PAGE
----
Seattle, University District, condo (most likely 1 bdr) -- is this usually a good investment ?

Asked by Ar, Vancouver, WA Sat Jan 17, 2009

Interesting is using procceeds from a Sale of a unit, avoid taxes, and buying a small rental condo around the university, with a good cash flow. Is the choice of location, condo sensible?
I love the college town concept, should I much prefer Eugene OR to Sealle?
Is the concept of renting to students worthwhile?
Any rule of tumbs regarding prices/expected cash flow I should follow?

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John Stewart, Agent, Seattle, WA
Tue Feb 3, 2009
There is something to be said about a one year lease. I don't know any landlord in this market who doesn't require them. They go from Sept 1 to August 30.
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Barbara Mcma…, , Seattle, WA
Tue Feb 3, 2009
At first blush, this may seem like a good idea, since there are lots of potential renters. However, I have found from personal experience that the rental "season" is very short - from about April-May. No kidding! I had a house sit vacant for an entire year until the next school year. I no longer recommend this area for my investors, unless it is a multi-unit building where they can absorb vacancies more easily.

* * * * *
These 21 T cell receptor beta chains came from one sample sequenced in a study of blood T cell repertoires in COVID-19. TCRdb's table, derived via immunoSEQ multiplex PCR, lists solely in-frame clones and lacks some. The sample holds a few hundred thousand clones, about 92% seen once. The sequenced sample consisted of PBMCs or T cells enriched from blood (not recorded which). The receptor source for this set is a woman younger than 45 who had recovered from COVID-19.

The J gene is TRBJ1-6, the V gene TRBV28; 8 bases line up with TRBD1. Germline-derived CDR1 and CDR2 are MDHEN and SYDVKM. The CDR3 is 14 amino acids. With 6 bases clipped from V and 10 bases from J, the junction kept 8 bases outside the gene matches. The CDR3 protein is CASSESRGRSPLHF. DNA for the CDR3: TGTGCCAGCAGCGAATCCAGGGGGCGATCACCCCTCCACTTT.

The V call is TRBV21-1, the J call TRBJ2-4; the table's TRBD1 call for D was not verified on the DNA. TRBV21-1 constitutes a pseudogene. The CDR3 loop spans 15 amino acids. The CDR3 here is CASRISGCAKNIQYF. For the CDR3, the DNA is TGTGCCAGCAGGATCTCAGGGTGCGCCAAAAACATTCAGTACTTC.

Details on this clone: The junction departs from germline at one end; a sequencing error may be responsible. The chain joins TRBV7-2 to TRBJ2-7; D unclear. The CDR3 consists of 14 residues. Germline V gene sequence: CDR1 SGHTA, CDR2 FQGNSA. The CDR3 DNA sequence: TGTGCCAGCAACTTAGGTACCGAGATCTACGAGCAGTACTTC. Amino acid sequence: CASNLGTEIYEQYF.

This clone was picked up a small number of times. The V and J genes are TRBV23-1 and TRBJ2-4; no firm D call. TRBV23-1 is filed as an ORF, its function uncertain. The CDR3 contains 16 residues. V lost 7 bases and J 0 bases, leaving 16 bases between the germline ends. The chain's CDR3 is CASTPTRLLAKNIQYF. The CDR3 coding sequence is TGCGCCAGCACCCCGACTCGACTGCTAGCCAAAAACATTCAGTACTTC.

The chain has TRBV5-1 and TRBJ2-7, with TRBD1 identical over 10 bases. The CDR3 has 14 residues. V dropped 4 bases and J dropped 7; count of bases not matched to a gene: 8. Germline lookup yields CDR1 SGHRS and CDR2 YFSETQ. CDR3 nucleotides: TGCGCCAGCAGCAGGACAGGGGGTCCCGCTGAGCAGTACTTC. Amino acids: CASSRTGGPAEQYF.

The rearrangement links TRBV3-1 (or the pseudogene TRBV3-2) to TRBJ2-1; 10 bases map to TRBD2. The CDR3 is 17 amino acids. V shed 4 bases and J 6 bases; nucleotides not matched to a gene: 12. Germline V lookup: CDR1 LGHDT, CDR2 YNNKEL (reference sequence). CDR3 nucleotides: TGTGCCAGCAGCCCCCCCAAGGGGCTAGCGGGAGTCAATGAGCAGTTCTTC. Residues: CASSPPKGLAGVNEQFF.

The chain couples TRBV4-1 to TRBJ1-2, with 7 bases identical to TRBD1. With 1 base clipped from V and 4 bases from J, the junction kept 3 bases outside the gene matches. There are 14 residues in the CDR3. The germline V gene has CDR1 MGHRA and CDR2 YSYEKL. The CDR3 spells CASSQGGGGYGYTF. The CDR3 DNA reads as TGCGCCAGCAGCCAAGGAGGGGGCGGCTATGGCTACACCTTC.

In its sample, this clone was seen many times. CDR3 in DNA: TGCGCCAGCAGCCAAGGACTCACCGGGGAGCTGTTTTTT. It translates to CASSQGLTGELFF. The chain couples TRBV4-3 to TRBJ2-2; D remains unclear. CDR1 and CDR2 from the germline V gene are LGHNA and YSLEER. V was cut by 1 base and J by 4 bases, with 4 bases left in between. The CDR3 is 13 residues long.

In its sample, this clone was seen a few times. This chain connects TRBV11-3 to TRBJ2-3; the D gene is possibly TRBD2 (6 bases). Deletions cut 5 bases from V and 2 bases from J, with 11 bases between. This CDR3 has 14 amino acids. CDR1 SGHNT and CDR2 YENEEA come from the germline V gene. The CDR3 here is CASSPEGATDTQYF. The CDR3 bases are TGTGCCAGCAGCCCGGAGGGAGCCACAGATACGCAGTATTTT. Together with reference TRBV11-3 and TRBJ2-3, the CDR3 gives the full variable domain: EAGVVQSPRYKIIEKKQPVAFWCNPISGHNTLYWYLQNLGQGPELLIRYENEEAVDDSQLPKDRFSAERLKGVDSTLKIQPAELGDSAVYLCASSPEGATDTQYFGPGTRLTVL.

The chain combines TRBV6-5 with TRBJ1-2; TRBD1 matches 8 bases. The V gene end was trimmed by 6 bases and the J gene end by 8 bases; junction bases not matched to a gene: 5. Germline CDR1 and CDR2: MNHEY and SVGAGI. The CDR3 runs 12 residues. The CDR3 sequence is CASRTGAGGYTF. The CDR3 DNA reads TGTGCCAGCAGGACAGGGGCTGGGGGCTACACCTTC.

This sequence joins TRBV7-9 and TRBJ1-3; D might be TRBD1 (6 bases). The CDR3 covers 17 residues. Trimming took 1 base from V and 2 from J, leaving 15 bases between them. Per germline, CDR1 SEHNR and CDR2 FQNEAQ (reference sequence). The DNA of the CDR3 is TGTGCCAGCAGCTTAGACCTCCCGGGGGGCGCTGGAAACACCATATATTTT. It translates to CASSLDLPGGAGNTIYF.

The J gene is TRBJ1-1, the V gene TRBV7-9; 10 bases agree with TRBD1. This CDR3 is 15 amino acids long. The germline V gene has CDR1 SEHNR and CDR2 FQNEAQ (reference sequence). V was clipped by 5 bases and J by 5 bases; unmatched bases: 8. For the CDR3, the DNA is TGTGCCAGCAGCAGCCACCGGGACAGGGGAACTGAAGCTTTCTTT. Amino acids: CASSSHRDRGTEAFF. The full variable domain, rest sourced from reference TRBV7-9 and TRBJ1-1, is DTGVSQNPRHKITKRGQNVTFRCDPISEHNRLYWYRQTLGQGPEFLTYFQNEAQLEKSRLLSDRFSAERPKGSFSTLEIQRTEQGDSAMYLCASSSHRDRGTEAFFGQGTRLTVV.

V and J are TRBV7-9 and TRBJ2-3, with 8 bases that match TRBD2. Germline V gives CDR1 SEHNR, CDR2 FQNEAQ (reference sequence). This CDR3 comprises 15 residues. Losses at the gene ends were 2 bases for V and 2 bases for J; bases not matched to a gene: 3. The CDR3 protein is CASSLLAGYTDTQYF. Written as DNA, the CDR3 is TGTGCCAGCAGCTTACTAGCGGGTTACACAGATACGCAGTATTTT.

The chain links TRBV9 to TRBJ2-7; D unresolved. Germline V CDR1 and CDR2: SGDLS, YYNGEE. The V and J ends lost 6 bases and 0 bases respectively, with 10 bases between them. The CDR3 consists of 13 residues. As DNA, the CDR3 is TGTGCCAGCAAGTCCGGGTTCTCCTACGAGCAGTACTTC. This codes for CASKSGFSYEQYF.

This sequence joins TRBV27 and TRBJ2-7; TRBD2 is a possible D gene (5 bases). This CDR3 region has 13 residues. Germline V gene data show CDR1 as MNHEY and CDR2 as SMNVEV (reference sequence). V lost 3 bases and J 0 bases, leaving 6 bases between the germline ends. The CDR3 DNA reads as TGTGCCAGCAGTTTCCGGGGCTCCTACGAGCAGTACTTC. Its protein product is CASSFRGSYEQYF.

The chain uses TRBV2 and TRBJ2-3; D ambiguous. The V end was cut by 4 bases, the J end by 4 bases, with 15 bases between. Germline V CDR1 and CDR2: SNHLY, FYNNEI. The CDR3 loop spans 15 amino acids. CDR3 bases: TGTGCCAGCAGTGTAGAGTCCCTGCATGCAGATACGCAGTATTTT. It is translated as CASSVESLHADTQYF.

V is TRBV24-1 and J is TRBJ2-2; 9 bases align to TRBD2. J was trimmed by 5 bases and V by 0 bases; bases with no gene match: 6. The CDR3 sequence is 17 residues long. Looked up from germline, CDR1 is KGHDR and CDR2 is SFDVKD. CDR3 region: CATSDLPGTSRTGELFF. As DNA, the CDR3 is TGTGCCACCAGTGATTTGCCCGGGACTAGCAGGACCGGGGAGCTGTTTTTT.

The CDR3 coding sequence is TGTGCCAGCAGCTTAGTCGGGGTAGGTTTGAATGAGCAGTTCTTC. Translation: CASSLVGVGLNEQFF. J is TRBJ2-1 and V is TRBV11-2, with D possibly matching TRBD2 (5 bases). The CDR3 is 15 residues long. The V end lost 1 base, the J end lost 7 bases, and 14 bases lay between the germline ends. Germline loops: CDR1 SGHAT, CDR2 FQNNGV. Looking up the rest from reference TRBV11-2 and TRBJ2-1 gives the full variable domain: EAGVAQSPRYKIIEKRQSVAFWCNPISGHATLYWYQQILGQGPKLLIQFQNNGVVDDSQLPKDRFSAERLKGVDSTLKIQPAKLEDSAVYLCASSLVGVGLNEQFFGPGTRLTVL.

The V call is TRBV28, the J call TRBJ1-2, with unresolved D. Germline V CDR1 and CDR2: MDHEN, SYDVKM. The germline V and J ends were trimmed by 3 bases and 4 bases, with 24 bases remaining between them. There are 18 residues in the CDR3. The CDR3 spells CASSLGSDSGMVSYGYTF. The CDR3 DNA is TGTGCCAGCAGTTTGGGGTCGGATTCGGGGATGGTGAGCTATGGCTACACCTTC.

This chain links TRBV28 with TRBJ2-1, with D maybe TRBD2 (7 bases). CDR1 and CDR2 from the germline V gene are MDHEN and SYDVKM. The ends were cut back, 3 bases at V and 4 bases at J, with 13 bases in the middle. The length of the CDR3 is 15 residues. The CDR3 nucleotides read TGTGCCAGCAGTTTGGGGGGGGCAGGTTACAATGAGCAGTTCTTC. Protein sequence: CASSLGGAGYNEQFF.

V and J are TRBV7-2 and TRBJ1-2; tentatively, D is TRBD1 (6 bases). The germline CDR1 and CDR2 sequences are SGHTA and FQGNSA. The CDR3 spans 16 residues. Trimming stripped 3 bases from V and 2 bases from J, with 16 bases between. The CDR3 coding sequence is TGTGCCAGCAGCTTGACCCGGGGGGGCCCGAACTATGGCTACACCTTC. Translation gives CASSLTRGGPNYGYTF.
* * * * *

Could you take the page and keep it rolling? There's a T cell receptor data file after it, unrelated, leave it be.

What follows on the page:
Best of luck!!

Barbara McMahon
Associate Broker
John L. Scott
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John Stewart, Agent, Seattle, WA
Wed Jan 21, 2009

I live in Seattle's University District and have had a daily search going on the NWMLS, specifically for students, for the last 5 years. I have listed and sold a number of properties for this group.
I support your idea of the investment niche because of the steady flow of student relocations. The educational time-frame makes it reasonable to expect average appreciation to have an opportunity to work. It makes even more sense if you can buy 2 beds with 2 baths. Parents are more willing to invest (future resale) if their child can sublet a room to another student.
Location, location and location are 3 critical elements in this case. Location #1 is how close it is to the campus. Location #2 is the building and how functional the HOA is. Location #3 is how far away you are for looking over your investment.
All of this is aside from the 1031 issues and the level of your own capitol investment. You can see for yourself on-line what the rents are going to be in the immediate neighborhood. A student will pay between $700 and $1,200 depending on location, location, location and age of the unit.
Let me know if you’d like some help looking for property near the U of W, Seattle U.or Seattle Pacific University.
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Kary Krismer, Agent, Renton, WA
Sun Jan 18, 2009
I had in mind asking a regular tax accountant or tax attorney about 1031 exchanges. I have attended a clock hour class where the advantages and disadvantages of 1031s were discussed by someone with a vested interest in people doing 1031s.

However, as mentioned in that link, I've also attended classes where that wasn't the case. Only the benefits of doing a 1031 were discussed. And as referenced in one of the comments in that link, one of the risks of doing a 1031 is the exchange facilitator running off with the money as effectively happened with LandAmerica.

1031s are not that complicated that the person who regularly does your taxes could not run some numbers on the advantages and disadvantages from a pure tax point of view. And the tax person could help make sure that there are no other tax issues that need to be addressed.